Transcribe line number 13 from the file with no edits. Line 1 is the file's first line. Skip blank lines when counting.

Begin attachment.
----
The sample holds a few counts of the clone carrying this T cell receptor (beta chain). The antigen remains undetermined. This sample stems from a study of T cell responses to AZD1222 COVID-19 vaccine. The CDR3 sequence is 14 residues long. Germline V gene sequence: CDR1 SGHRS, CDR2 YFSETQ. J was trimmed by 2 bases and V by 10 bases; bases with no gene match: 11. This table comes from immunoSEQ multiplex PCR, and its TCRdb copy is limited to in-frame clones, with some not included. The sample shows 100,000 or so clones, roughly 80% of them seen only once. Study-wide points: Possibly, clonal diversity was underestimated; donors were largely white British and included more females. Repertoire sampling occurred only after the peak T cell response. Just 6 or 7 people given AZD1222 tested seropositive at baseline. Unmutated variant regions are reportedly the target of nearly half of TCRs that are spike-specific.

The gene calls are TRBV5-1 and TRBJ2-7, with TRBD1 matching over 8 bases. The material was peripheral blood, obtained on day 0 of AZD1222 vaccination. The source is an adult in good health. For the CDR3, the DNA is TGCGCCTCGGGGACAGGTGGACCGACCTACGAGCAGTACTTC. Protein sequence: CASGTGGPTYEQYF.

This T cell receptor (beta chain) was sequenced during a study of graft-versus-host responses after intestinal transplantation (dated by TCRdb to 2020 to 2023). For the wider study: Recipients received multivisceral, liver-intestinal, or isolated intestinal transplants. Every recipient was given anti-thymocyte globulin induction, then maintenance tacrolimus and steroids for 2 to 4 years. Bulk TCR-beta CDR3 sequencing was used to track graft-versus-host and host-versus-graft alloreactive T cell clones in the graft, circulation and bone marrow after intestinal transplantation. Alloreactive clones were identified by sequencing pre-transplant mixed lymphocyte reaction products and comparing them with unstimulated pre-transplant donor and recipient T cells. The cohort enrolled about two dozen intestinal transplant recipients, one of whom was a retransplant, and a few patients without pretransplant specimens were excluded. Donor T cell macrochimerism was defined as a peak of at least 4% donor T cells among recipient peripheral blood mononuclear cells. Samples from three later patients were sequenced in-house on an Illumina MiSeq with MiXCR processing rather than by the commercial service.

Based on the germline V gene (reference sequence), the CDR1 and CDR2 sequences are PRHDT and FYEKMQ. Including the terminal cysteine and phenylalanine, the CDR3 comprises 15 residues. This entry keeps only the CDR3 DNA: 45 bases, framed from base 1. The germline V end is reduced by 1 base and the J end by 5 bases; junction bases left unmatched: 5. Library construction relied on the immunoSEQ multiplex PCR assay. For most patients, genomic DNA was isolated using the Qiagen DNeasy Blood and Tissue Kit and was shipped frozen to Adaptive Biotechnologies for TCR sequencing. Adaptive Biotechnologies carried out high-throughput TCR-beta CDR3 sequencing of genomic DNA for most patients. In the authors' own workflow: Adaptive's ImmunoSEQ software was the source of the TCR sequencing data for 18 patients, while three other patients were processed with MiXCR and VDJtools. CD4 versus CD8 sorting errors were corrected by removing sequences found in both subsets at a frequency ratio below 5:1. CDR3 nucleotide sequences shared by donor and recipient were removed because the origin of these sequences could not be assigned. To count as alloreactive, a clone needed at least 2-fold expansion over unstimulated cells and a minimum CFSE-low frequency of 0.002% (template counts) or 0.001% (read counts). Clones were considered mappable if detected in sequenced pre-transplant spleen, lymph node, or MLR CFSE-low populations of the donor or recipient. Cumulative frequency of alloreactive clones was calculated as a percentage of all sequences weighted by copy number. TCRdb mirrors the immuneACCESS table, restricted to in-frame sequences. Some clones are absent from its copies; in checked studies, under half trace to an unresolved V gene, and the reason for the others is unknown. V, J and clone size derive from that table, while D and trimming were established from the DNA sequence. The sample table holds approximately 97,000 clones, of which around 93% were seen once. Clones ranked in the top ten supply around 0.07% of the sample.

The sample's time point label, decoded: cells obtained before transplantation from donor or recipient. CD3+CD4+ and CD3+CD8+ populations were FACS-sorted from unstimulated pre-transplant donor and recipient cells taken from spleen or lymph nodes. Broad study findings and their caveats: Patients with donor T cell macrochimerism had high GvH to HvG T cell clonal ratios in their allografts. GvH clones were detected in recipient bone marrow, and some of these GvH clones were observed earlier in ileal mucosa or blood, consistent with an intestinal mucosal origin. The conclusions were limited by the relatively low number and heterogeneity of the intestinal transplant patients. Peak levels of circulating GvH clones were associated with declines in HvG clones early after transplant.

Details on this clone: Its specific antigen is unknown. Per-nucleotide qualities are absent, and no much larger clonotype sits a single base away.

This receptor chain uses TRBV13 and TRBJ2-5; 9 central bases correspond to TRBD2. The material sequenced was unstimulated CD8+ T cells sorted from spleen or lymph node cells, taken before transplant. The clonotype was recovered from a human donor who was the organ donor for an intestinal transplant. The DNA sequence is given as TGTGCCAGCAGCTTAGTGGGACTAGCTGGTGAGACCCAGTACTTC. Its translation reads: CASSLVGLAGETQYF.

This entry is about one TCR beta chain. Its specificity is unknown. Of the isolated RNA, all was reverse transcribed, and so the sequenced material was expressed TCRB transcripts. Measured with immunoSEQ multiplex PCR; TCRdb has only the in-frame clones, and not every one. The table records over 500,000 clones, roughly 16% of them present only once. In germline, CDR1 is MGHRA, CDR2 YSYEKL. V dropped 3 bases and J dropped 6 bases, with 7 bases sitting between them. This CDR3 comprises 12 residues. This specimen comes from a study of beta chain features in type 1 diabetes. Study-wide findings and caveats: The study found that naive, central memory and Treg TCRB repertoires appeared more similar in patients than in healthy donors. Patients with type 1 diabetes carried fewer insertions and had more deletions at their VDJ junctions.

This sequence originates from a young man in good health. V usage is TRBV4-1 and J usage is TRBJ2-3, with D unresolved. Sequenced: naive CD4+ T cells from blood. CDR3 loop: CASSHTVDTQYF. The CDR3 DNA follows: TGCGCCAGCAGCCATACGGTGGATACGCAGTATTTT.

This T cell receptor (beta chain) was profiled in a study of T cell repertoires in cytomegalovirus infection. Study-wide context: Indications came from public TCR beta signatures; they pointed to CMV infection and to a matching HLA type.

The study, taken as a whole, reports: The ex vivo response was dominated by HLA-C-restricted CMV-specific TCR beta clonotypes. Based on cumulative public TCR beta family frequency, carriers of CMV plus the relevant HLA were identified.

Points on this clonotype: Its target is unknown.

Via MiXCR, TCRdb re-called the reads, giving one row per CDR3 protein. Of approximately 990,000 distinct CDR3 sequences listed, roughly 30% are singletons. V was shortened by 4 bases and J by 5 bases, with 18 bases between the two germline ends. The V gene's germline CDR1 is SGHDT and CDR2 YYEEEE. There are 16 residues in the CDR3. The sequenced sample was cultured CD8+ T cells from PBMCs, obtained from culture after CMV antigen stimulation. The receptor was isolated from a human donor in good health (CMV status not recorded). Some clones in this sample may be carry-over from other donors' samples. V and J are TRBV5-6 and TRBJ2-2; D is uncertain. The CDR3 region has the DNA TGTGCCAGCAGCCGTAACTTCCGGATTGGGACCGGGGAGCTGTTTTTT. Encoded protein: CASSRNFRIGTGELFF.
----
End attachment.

Via MiXCR, TCRdb re-called the reads, giving one row per CDR3 protein. Of approximately 990,000 distinct CDR3 sequences listed, roughly 30% are singletons. V was shortened by 4 bases and J by 5 bases, with 18 bases between the two germline ends. The V gene's germline CDR1 is SGHDT and CDR2 YYEEEE. There are 16 residues in the CDR3. The sequenced sample was cultured CD8+ T cells from PBMCs, obtained from culture after CMV antigen stimulation. The receptor was isolated from a human donor in good health (CMV status not recorded). Some clones in this sample may be carry-over from other donors' samples. V and J are TRBV5-6 and TRBJ2-2; D is uncertain. The CDR3 region has the DNA TGTGCCAGCAGCCGTAACTTCCGGATTGGGACCGGGGAGCTGTTTTTT. Encoded protein: CASSRNFRIGTGELFF.